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Wow, what x-c results: run-outs and stops galore. What's your take?

Reading COTH’s excellent summary, I remain stunned by the big names who had problems–or maybe it’s more accurate to just say “stunned by the problems” period, since so many had problems.

But I AM struck by the number of run-outs. Did this course have more skinnies and corners than usual? Was it a combination of the footing and the precision required? Did it take a horse like Poggio who, as Amy put it, “locked on” to his jumps so well, such that a horse that DIDN’T “lock on” needed a lot from its rider (and if it didn’t get it, it ran out)?

I’ve never ridden a big skinny on a tired, strong or distracted horse. What are the factors here? Analysis anyone?

I haven’t the experiece to be able to comment, but I strongly suggest reading Jimmy Wofford’s analysis of the course: http://equisearch.com/equiwire_news/weg2006/eventing/wofforddiaryone_082306/.

Based on this, he would have been surprised by Kim Severson’s problem at fence 5, but he predicted lots of issues with the course.

I can but quote from Jimmy Wofford,LOL:


<<This course is big, and it is hard, and it is going to get harder as you go along. . .

…In addition, the new short format is not the slam dunk that some of the riders thought it would be. We have merely exchanged one kind of stress for another. …

…Again, the emphasis on safety has led designers to use complicated complexes to try and slow the riders down. This works for as long as it takes for the riders to jump the complex, but then the riders sprint away from this complex because they know they are behind the clock, and they have to make up time on their way to the next complex, and so on and so on until the horse is fatigued. By this time these complexes start to get too complex for the average world class horse, if there is such a creature, and, well, you start to see things unravel. We saw the process at Rolex, and I think we will see the same thing here. I would predict that the entire field will jump the first 10 fences clean, and then the penalties will increase exponentially as we go along in the course.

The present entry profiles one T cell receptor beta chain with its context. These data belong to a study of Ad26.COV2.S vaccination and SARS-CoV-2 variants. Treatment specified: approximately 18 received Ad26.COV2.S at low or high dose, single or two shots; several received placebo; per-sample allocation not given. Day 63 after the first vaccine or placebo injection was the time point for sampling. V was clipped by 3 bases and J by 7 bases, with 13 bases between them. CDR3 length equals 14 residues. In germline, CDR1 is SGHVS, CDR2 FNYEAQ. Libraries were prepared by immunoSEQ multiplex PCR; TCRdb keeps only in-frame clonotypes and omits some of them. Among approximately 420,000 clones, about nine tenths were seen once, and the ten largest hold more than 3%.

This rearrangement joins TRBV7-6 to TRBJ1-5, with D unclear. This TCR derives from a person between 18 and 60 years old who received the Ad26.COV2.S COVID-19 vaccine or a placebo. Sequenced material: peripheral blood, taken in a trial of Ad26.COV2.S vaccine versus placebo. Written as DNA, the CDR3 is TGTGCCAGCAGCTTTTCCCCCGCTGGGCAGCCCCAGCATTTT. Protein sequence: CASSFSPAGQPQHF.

Finally, this course is hard because it is designed to be hard. It is a very subtle course in many ways, with the endless repetition of mirror image questions, and minor details that are suddenly not so minor when you are going too fast on a tired horse. The one thing you can be sure of is that if your horse has a hole in his education anywhere, this course will search it out and expose it…

…Just as an aside, this is yet another reason that I disagree with the current trend towards making courses more and more narrow: when you have heavy rain, you no longer have a level playing field, because a narrow fence forces every horse to jump off the same piece of ground. If it gets muddy, this is an obvious disadvantage to the horses that go late in the day.>>

Looks like the same thing was true in the show jumping. Very few clears from the “old pros”–horses or riders.

I think we will see that now more often. The courses have become so technical, that at al times things have to be 100%.
One thing about Aaachen was the long gallop uphill that took a lot out of the horses, and after that some very tricky combinations.

What I am looking at in the future how the horses will cope in the long run with the increased mental stress of those courses.

Seems like several people had problems with 5, actually (just from watching the very in and out video feed) and that was very early on the course. It looked like it was just very big & technical to me, without a lot of galloping room for the horses to get a mental break.

The entire course was very technical. lots of skinnies, corners and angles. AND some BIG efforts. Fence 4 and 5 were very early, very acute and some thought of no consequence. It caught out some of the best who had waited all day for their chance at it and were not completely in gear by fence four. Unlucky for many, like Kim, who looked brilliant after that. The first water, #12, the Normandy bank, #15, the huge oxer, to corner, #19, the road crossing, #22, the mound to corner, #24-25, and the last water, #27A were very crucial, difficult fences. Not to mention the myriad of problems on other fences scattered throughout the course. The last water had an angle that I had never seen and most predicted that very few would try it. Many did not even attempt it, several did and missed and some, such as Amy and Poggio, Will and Antigua and Heidi on Northern Spy, made it look easy. It was a more difficult course than Kentucky.